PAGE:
Asia shares set to dip as Fed’s gloom snuffs out Wall Street cheer By Reuters

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© Reuters. Man wearing a face mask is seen inside the Shanghai Stock Exchange building, as the country is hit by a novel coronavirus outbreak, at the Pudong financial district in Shanghai

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By Chibuike Oguh

NEW YORK (Reuters) – Asian equities were set to follow Wall Street’s late session retreat on Thursday after the Federal Reserve warned the U.S. economy faced a highly uncertain path to recovery from the coronavirus-induced downturn.

Market sentiment had been bullish up until the Fed’s comments, with the S&P 500 and the Nasdaq hitting all-time highs driven largely by Apple Inc (NASDAQ:)..

The iPhone maker’s shares rose 1.4% to make the first publicly listed U.S. company to reach $2 trillion in market capitalization, with strong results from retailers Target (NYSE:) and Lowe’s (NYSE:) also lifting sentiment.

“It was a decent day for banks, Apple, and Nike (NYSE:) but everything else was in the reverse after the Fed said economic conditions will be difficult for a while,” said Jamie Cox, managing partner at Harris Financial Group.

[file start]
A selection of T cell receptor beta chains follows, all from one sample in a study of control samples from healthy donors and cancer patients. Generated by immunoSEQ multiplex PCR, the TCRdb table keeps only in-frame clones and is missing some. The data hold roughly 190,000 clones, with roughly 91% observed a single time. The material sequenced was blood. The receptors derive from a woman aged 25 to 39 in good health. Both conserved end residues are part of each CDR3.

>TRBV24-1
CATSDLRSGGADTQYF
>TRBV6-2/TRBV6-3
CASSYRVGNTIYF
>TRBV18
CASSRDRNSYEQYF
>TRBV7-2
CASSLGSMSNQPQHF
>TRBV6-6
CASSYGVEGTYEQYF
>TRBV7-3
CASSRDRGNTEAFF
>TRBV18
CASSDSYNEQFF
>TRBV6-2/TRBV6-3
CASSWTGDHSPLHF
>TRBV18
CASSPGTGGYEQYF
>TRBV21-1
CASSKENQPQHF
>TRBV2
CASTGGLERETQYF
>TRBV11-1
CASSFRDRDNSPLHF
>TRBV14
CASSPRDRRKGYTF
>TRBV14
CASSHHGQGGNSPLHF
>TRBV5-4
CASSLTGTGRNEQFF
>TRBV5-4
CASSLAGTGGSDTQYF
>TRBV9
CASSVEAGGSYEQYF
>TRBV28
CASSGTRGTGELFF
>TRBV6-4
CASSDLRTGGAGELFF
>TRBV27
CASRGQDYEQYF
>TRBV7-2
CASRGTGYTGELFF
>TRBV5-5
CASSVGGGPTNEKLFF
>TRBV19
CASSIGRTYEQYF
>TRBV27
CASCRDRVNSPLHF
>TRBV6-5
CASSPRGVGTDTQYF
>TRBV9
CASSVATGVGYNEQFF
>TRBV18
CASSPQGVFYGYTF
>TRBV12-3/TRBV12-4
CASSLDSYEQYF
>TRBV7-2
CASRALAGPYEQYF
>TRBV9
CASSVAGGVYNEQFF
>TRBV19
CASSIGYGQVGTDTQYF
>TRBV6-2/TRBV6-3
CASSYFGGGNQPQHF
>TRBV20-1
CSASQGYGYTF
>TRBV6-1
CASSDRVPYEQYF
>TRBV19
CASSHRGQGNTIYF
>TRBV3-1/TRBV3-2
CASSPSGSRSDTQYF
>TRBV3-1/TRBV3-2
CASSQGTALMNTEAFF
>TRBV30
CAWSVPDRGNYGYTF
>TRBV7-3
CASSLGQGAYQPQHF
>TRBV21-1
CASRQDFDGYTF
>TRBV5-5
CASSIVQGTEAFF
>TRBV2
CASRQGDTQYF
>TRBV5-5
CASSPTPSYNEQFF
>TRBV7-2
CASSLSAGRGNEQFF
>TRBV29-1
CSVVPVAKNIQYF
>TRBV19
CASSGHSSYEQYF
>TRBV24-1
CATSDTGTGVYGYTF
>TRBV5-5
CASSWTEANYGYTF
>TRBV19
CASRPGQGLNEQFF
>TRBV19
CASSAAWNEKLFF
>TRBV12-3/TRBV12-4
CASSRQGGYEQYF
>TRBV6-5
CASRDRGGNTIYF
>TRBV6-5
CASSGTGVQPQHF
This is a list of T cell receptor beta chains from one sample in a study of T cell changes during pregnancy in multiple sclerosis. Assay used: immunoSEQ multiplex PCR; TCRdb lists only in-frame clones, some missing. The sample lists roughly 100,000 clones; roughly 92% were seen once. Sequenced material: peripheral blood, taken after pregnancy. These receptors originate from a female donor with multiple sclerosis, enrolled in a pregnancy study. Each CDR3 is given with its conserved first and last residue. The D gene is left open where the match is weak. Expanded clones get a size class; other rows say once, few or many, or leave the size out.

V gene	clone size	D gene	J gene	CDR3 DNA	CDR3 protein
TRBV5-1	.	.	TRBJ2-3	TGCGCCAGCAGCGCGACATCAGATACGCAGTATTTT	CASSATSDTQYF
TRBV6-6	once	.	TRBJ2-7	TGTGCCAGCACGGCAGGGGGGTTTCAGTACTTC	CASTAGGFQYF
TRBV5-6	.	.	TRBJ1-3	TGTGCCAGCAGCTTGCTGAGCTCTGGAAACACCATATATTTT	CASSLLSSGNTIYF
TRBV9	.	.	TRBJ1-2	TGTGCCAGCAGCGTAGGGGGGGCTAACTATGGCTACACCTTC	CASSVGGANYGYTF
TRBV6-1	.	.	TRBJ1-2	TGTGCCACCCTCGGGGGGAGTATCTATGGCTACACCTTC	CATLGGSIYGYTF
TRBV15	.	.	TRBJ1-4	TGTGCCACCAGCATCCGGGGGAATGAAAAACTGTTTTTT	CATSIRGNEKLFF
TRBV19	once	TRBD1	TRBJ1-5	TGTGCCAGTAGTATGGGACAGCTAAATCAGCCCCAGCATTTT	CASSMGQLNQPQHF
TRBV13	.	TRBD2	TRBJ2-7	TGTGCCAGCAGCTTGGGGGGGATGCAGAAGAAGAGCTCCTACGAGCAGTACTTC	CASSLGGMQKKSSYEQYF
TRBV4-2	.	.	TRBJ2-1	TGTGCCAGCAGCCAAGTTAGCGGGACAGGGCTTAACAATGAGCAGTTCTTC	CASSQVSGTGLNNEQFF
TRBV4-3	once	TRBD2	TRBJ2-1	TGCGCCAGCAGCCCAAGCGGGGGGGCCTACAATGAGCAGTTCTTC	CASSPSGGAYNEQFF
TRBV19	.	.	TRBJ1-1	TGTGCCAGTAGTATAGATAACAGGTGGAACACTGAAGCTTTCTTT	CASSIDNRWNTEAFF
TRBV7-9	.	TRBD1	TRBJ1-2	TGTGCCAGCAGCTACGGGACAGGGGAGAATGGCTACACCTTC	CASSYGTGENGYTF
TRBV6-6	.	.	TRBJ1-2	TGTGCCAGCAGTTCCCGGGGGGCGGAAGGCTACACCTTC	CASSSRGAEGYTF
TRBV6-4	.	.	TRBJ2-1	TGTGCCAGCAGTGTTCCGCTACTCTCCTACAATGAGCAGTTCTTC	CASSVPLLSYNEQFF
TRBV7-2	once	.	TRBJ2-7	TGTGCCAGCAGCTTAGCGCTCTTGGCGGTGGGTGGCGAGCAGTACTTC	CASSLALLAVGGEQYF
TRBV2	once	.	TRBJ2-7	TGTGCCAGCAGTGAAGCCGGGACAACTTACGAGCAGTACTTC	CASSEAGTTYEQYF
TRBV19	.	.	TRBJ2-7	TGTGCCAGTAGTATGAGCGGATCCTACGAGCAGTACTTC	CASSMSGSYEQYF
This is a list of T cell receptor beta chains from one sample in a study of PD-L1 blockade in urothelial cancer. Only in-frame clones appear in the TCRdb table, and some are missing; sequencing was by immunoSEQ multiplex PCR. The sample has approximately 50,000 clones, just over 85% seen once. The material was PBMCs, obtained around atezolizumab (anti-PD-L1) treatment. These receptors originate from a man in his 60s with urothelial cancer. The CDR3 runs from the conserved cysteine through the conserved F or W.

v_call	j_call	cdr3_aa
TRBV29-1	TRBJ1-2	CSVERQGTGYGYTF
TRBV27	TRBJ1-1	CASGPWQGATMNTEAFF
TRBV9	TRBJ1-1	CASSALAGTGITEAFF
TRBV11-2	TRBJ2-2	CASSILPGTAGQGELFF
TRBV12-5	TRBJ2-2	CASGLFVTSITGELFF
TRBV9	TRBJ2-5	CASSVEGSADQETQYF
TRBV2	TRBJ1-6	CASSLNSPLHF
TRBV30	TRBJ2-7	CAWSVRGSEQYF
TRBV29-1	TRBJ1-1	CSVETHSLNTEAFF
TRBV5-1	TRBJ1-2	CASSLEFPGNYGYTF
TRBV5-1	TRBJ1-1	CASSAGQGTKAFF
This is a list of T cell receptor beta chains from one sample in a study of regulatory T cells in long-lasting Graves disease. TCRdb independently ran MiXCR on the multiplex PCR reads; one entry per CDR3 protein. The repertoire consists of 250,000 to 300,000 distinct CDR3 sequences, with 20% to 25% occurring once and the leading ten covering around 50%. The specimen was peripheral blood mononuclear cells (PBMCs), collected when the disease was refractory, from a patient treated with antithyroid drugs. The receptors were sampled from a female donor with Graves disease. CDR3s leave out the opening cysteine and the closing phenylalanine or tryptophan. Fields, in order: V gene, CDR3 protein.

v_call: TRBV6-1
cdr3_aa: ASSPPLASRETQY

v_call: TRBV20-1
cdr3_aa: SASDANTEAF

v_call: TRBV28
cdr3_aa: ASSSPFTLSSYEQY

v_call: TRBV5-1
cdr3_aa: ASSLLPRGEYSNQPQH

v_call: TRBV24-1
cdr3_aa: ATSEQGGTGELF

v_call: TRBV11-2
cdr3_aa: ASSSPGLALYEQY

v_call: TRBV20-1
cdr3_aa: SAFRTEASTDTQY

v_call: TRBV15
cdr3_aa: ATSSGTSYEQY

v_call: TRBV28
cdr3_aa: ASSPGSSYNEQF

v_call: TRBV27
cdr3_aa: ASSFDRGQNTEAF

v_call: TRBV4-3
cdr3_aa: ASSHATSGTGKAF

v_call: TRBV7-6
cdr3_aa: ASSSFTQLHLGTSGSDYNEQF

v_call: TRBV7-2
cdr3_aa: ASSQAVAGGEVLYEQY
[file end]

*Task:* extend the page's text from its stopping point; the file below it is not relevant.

“We’ve seen some good numbers out of retail but there’s uncertainty that these companies won’t replicate those earnings without some stimulus.”

Wall Street’s downbeat finish gave Asian markets a dour lead with Australian S&P/ASX 200 futures losing 0.25%, {{178|Japan’s Ni down 0.15% and Hong Kong’s futures off 0.08%.

Cooling Wall Street’s earlier rally were minutes from the Fed’s July meeting, which showed the swift rebound in employment seen in May and June had likely slowed and that additional “substantial improvement” in the labor market would hinge on a “broad and sustained” reopening of business activity.

The readout on Fed discussions provides hints to further action that the U.S. central bank could take in September. No change in interest rate policy is expected until end-2021.

Wall Street stocks retreated and later closed lower on the Fed news. The fell 0.31%, the S&P 500 lost 0.44% and the dropped 0.57%.

“The market seems to want to return to value stocks like pharma and banks but they can’t figure out how,” Cox said.

Despite the dovish minutes, U.S. Treasury yields and the dollar rose with investors focusing on parts of the minutes that showed policymakers downplaying the need for yield caps and targets.

Some investors had hoped the Fed would follow through on a proposed policy to cap yields at a certain level by buying short-term debt, a move that would reinforce the central bank’s guidance for low rates.

The benchmark last fell 1/32 in price to yield 0.6785%, from 0.675% late on Tuesday.

The 30-year bond last fell 1/32 in price to yield 1.4154%, from 1.415%.

The , which reflects the greenback’s value against six leading trading currencies, rose 0.88%, with the euro down 0.75% to $1.184. The Japanese yen weakened 0.62% to 106.05 per dollar.

Oil prices edged lower on Wednesday over lingering concerns of weak global fuel demand after data showed that stockpiles fell 1.6 million barrels last week.

futures fell 0.55% to $45.21 a barrel. U.S. crude futures slid 0.33% to $42.79 a barrel.

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